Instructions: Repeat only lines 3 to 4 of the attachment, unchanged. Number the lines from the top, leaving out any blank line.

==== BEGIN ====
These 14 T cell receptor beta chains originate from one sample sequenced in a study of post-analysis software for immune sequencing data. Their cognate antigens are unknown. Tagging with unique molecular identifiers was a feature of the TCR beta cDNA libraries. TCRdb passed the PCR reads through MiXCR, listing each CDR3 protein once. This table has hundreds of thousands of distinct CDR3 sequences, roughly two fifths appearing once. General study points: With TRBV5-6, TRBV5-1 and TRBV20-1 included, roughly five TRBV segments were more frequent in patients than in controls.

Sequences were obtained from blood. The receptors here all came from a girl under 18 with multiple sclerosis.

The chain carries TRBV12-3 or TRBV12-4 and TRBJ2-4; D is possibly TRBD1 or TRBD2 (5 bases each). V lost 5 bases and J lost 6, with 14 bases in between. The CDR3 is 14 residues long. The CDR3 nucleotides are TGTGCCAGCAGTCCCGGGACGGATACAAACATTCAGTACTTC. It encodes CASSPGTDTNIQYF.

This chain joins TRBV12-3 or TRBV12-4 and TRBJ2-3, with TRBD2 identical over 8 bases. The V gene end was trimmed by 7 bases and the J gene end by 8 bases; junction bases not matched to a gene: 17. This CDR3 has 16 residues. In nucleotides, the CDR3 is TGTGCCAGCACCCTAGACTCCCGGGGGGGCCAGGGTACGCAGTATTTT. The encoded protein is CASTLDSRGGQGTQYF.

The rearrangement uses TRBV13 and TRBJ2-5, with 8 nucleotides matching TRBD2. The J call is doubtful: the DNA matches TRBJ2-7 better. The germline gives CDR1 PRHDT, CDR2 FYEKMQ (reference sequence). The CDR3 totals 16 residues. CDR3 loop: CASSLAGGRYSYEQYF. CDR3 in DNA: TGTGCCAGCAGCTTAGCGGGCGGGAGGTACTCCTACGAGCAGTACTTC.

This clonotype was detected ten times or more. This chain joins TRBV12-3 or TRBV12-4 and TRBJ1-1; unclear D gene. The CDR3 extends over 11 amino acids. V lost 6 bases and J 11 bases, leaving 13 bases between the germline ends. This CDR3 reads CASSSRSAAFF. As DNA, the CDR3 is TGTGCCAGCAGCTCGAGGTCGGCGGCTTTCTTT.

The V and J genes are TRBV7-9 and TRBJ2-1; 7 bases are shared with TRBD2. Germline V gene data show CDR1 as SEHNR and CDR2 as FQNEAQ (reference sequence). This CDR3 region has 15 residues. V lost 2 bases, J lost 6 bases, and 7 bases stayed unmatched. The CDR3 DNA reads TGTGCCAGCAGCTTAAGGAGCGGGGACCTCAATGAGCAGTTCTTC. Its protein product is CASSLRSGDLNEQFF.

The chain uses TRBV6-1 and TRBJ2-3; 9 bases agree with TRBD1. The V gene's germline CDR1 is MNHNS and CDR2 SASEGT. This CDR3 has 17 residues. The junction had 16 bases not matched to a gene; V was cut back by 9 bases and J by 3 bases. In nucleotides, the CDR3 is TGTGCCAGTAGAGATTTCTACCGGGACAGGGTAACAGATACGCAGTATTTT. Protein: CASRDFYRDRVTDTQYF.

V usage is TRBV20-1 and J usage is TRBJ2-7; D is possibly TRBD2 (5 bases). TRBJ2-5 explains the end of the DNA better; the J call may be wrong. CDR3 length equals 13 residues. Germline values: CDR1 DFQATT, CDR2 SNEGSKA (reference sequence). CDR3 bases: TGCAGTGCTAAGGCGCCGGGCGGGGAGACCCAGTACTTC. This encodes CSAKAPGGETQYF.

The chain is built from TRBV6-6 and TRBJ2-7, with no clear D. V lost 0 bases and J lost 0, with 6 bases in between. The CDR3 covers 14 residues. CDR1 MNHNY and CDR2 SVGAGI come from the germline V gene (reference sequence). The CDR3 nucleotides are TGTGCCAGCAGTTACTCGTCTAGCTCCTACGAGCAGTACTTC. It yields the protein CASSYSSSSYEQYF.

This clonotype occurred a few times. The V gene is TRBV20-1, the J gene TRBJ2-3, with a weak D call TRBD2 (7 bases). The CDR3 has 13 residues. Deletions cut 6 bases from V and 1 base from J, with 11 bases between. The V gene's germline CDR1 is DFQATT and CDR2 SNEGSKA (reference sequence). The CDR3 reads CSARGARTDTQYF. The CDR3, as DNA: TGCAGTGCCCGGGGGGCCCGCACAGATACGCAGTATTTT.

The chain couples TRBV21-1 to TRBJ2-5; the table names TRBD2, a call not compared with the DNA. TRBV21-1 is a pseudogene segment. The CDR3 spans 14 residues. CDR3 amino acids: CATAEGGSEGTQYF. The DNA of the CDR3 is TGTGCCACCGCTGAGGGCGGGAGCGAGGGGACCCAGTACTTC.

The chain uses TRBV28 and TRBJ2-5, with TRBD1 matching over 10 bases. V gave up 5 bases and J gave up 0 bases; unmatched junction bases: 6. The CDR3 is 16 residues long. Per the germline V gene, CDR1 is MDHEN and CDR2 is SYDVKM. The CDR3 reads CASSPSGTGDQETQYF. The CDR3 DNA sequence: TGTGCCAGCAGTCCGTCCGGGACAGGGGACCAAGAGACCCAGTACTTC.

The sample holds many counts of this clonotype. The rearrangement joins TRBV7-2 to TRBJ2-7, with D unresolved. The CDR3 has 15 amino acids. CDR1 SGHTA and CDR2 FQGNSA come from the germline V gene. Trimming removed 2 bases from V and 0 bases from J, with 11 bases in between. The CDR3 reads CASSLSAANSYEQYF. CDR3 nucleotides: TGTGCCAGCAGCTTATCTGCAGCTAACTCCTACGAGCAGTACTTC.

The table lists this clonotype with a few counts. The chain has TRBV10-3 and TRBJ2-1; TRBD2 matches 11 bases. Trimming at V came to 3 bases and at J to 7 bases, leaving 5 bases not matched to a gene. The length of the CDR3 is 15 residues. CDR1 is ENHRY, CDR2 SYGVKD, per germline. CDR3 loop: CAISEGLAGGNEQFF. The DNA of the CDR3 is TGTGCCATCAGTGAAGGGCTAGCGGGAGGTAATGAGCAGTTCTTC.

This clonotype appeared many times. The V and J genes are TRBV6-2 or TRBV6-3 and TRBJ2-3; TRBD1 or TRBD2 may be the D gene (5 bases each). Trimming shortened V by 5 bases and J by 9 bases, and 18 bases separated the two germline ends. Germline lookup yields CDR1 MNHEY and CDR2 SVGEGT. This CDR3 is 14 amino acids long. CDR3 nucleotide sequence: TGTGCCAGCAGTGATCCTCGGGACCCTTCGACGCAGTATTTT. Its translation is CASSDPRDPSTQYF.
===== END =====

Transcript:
The chain carries TRBV12-3 or TRBV12-4 and TRBJ2-4; D is possibly TRBD1 or TRBD2 (5 bases each). V lost 5 bases and J lost 6, with 14 bases in between. The CDR3 is 14 residues long. The CDR3 nucleotides are TGTGCCAGCAGTCCCGGGACGGATACAAACATTCAGTACTTC. It encodes CASSPGTDTNIQYF.

This chain joins TRBV12-3 or TRBV12-4 and TRBJ2-3, with TRBD2 identical over 8 bases. The V gene end was trimmed by 7 bases and the J gene end by 8 bases; junction bases not matched to a gene: 17. This CDR3 has 16 residues. In nucleotides, the CDR3 is TGTGCCAGCACCCTAGACTCCCGGGGGGGCCAGGGTACGCAGTATTTT. The encoded protein is CASTLDSRGGQGTQYF.